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Five things we learned at Grocery and Specialty Food West


Grocers and manufacturers gathered in Vancouver this week for Grocery and Specialty Food West (GSFW). Hosted by Canadian Federation of Independent Grocers, this year’s show drew some 2,200 attendees who got to see the latest innovations and hear about the trends impacting their business.

Here are Canadian Grocer’s takeaways from the show:

Think of your store as a stage. To win customers, you need to get their attention. Only through attention can you shape how they think, feel and behave—this was the message delivered by marketing expert Tony Chapman at GSFW. And storytelling, he said, is one of the most powerful ways of getting that attention. The experience economy is growing twice as fast as the material economy, Chapman said and he encouraged retailers to think of their stores as a stage to act upon, to create experiences and theatre and not just a place to sell groceries.

Reconsider your promotional activity. We all know consumers have become addicted to promotions and that this behaviour is impacting growth. What’s a retailer to do? Can you stop promoting? “No,” Carman Allison, Nielsen’s vice-president of consumer insights, told retailers at the conference. But, you can be smarter about it. He pointed to the baby care category as an example. Traditionally diapers have been a heavily promoted item at retail, but last year temporary price reductions were down 28% as retailers shifted from promotion to an everyday low price strategy. Consumers are still buying diapers, so the plan seems to be working. Can the strategy be applied to other categories?

Allison also urged grocers to look at their assortment and consider whether the item being promoted will actually result in incremental sales. For instance, if you have two highly interchangeable brands and brand A is on promotion, shoppers who buy brand B will just switch over and the retailer doesn’t end up achieving any sales lift. “Understand the item’s role in growing the basket,” said Allison.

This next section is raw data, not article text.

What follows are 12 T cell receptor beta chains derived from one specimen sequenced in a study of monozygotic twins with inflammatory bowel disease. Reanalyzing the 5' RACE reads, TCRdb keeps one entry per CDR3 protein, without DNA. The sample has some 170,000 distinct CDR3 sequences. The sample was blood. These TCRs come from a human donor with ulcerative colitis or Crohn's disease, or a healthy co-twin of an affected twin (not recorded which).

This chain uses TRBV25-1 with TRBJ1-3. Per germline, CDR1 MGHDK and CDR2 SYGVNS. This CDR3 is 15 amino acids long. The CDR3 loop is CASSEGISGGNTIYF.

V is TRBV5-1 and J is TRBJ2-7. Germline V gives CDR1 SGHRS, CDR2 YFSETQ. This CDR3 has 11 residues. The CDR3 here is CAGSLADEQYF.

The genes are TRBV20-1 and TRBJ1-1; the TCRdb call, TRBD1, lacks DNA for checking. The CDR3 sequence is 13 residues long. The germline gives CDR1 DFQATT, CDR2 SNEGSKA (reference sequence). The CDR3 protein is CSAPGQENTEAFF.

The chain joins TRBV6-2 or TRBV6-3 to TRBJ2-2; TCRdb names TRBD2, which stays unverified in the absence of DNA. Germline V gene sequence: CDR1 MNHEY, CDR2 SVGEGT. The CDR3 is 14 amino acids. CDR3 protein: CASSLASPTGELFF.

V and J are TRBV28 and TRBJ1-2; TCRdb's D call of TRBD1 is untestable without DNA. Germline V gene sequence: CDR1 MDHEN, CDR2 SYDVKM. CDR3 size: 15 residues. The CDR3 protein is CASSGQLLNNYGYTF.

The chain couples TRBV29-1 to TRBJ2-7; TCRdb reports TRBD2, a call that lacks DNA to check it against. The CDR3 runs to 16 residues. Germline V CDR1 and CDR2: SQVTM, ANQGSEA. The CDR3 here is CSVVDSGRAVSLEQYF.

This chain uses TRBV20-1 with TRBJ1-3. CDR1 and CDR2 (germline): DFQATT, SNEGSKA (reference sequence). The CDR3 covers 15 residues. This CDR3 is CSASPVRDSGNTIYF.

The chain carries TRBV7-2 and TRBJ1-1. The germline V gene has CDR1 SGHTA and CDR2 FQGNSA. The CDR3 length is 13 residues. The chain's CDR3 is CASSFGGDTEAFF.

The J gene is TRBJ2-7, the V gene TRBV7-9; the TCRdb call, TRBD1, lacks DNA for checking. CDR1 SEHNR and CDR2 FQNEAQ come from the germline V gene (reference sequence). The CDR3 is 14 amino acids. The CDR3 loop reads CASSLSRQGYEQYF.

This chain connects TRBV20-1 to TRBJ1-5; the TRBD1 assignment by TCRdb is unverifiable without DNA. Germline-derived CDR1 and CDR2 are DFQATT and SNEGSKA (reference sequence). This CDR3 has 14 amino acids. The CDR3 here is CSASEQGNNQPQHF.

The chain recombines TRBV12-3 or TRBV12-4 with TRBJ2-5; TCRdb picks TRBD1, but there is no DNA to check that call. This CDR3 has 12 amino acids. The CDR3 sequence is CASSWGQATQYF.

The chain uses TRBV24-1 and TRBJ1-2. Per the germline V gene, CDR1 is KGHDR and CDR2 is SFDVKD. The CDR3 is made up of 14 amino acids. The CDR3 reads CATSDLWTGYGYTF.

How to be a cheese champ. At a session titled “The Cheese Journey,” Saputo’s cheese expert Louis Aird offered these tips on selling cheese at grocery: cheese shoppers always want to discover something new so make sure your cheese counter is up-to-date with the latest products; remove the confusion at the cheese counter with relevant education and knowledgeable staff; make sure your counter is attractive and that cheese is nicely arranged, not just lying flat; and don’t forget about the fresh cheese opportunity—fresh cheese (feta, ricotta, bocconcini etc.) is growing 12% year over year.

Lessons from California. Indy grocers from The Golden State shared their experiences in a changing retail environment. Renee Amen of Super A Foods, a Hispanic format grocer, talked of the importance of being flexible and changing your offer as your customers change. Her other advice to independents: be community minded, hire from the neighbourhood, treat employees well and, in turn, they’ll treat your customers well.

Always have something new on offer. Think of new, unique products as a point of differentiation for your store. Those attending the show saw a slew of new products. Among those named GSFW’s “Top 10 most innovative” were a line of nut oils from Bosa Foods, freeze-dried pet food from Canature Processing, compostable coffee pods from Ethical Bean and spicy jellies with unique flavour twists from Saunders Family Farm.


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